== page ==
Posted on January 24, 2017
Parliamentary Supremacy Confirmed by the Supreme Court
Somewhat unsurprisingly, the UK Supreme Court rejected the Government’s appeal as to whether the UK government needed Parliamentary approval before Article 50 will be triggered. In an 8 to 3 ruling, the Supreme Court judges agreed that Parliament must have the final say. The Government was expecting this result, and plans to push a short bill through Parliament in the coming days ahead of triggering Article 50. This bill is then expected to pass, which will allow the UK Government to formally start the negotiation process.
While passage is all but certain, there will be dissenters. The Scottish Nationalists, the Liberal Democrats, some Labour MPs and a few rebel Tory MPs will vote against the bill, but nowhere near enough to defeat the government and create a constitutional crisis through de facto rejection of the Referendum result. Additionally the Court ruled, and much to the anger of the Scottish Nationalists, that none of the devolved Administrations in Edinburgh, Cardiff or Belfast will be able to veto Brexit.
Getting a bill through Parliament is likely to represent the easy bit going forward.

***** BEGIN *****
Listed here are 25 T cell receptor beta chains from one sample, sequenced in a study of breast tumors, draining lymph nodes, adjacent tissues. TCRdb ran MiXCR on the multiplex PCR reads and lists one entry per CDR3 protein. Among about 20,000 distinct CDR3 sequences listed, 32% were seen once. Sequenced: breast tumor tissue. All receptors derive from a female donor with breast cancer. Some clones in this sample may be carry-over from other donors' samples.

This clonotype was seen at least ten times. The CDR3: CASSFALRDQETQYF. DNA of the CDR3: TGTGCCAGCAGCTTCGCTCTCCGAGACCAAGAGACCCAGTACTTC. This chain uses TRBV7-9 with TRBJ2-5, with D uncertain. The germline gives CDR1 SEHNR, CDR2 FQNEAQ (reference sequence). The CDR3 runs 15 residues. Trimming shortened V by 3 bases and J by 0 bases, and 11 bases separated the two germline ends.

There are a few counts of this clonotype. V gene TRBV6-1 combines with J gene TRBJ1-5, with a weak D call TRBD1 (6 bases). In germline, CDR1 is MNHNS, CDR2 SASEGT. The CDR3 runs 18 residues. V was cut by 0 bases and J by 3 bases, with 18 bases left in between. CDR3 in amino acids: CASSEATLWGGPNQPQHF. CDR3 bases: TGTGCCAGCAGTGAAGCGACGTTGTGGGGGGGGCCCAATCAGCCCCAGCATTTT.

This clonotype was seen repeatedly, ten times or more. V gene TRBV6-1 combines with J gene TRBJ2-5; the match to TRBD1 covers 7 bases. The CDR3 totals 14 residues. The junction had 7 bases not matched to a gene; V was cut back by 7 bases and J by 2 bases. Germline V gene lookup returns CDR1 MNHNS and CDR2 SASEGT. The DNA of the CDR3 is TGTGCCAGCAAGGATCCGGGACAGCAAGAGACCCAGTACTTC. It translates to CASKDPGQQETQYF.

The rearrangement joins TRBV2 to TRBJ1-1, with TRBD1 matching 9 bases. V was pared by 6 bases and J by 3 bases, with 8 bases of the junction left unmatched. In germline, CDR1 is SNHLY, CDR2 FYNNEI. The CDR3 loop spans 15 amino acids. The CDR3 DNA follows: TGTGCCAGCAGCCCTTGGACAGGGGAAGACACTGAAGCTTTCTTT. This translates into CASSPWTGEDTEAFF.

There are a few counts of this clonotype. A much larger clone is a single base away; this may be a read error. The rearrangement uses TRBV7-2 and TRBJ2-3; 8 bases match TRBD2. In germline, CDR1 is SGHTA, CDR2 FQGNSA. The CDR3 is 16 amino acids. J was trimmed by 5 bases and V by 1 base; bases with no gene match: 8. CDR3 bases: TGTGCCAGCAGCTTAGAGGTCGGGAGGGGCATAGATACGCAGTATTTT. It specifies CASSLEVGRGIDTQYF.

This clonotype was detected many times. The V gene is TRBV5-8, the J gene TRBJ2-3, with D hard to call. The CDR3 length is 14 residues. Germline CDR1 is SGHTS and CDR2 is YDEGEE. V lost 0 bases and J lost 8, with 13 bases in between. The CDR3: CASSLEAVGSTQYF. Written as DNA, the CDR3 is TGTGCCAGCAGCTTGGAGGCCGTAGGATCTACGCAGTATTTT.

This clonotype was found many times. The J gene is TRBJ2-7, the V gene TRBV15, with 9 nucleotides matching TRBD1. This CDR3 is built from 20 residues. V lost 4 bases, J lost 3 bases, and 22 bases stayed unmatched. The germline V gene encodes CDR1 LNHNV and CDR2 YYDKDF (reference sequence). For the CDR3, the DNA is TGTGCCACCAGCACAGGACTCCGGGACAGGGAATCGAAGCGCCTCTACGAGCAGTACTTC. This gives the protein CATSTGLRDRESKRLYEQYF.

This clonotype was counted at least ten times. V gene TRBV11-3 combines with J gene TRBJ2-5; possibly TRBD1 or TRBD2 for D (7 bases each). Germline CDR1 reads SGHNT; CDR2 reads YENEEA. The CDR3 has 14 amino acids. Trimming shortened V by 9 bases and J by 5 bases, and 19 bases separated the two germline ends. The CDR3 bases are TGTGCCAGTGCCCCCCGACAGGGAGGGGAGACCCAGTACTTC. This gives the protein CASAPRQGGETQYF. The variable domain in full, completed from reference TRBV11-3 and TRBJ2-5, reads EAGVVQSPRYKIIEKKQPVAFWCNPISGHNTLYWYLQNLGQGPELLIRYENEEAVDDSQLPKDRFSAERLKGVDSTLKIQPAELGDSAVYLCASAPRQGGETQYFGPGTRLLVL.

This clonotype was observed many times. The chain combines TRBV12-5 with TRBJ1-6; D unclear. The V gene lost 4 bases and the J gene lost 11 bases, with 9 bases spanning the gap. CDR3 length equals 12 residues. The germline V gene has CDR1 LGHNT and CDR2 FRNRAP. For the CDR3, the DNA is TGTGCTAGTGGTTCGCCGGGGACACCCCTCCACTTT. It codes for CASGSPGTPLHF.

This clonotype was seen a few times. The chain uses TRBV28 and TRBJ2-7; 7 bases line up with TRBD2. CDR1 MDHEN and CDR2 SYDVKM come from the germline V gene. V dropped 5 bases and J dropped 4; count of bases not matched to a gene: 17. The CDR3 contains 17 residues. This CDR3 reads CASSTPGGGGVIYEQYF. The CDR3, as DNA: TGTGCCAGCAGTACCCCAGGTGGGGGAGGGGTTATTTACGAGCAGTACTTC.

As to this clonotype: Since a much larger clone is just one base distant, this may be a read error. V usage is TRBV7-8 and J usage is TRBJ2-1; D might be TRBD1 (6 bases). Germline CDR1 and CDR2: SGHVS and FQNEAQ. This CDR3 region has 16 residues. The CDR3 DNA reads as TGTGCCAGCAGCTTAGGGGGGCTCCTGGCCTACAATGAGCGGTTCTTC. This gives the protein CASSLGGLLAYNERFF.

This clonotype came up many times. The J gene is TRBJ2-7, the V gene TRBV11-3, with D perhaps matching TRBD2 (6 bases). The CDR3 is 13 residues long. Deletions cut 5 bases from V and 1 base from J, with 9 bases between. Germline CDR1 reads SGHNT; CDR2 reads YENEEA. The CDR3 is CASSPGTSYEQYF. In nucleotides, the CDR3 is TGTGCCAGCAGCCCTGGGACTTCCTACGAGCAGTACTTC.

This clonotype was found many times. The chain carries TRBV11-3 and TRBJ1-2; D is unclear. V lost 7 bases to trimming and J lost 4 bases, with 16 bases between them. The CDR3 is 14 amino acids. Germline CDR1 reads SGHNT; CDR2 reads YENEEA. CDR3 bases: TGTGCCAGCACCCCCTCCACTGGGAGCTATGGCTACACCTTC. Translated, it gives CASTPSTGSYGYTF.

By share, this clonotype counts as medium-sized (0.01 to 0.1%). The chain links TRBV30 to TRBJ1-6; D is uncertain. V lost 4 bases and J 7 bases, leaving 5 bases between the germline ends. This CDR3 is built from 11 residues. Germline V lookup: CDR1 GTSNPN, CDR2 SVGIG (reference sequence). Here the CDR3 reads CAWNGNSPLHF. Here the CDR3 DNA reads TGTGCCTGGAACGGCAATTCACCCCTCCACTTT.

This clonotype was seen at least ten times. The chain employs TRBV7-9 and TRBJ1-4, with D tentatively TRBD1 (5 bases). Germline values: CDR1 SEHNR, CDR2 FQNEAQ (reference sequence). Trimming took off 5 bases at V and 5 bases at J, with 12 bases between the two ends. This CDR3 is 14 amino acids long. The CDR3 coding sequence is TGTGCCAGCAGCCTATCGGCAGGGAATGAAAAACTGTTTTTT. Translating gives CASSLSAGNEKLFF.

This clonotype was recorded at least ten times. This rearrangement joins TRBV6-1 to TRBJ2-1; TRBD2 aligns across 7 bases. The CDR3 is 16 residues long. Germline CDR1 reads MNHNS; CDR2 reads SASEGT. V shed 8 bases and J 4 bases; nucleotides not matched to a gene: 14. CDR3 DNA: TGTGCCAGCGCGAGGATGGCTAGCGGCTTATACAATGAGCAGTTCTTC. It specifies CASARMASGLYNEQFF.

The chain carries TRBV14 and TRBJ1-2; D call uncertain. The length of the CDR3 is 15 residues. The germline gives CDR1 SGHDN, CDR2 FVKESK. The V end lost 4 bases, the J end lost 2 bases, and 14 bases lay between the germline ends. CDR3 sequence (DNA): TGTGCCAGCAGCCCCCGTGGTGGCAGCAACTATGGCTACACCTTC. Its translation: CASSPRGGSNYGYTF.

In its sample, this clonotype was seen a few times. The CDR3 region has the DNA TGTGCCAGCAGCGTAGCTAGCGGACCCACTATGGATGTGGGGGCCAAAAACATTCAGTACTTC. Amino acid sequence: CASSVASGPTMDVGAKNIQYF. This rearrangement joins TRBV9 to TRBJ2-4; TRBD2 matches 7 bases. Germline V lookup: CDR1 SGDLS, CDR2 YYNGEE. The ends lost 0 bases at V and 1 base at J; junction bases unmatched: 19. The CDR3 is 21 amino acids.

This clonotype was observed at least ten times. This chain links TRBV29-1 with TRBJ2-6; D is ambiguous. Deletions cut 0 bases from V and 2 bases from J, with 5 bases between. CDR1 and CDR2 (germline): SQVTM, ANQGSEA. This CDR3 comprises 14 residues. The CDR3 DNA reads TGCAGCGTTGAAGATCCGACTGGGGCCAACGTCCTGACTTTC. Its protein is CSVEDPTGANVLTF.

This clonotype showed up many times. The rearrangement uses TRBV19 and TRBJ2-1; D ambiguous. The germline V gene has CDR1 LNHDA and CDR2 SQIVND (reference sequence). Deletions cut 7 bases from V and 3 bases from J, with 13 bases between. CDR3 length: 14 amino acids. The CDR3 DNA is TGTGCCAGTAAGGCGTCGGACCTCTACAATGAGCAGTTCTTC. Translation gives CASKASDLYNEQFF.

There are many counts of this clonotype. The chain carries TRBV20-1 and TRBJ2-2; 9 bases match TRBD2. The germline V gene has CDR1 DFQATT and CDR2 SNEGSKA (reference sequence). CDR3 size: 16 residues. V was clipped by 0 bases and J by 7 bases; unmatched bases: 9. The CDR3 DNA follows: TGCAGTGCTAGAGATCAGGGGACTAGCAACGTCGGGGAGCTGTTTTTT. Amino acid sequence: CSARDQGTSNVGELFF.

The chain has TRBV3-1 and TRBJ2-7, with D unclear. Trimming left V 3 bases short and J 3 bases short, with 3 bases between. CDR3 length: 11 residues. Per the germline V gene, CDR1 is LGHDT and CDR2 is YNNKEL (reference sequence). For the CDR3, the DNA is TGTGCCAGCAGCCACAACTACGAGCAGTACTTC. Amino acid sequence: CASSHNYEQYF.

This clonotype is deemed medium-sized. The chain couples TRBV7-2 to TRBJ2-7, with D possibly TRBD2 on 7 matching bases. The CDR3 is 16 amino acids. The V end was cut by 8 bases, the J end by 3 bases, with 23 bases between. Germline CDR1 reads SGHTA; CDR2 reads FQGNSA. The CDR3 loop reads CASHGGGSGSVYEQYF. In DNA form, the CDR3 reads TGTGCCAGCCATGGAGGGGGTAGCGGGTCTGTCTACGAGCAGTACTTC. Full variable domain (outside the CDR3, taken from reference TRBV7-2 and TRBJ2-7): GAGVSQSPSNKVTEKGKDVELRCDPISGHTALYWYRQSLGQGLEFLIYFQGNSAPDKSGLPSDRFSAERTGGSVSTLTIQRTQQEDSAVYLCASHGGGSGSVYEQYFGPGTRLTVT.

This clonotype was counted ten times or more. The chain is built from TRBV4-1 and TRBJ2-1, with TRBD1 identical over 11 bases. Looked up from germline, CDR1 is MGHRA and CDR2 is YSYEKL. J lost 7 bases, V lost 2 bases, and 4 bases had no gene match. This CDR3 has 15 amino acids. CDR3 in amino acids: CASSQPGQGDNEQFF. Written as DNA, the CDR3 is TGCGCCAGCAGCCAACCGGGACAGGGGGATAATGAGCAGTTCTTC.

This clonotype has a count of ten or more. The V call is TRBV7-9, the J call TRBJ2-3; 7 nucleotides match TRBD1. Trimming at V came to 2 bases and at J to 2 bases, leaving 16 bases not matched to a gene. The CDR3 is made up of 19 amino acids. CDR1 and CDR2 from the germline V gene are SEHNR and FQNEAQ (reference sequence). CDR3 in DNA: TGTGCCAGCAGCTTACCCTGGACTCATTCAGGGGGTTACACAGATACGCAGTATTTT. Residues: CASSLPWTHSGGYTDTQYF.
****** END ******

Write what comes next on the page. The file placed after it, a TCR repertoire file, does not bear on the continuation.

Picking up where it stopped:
Now that Parliament will have to be fully engaged in the process, life will become bumpy for Theresa May’s government. The Scottish Nationalists have said they will table 50 amendments. The Labour Party will send Theresa May back to Brussels to negotiate again if they aren’t satisfied. The Lib Dems say they will press for a second Referendum for the people to decide whether to accept the final deal. None of this will stop Brexit, but it will make the Government spend more time in Parliament debating Brexit at a time when Theresa May expressly said that she didn’t want a ‘running commentary’ on the negotiations.
So where to now? The Government has seven weeks and counting to trigger Article 50 leading to formal Brexit talks. They need to get the ball rolling before late March when the European Union (EU) will be focusing on the 60th anniversary of the signing of the Treaty of Rome, which ultimately led to the creation of what we now know as the EU. The opposition parties in both Houses will now ensure they will be involved during the negotiating process and will have the final say on whether the deal is acceptable or not. But if there is no agreement after two years or no agreement on an extension to the talks, the UK will be out, deal or no deal.
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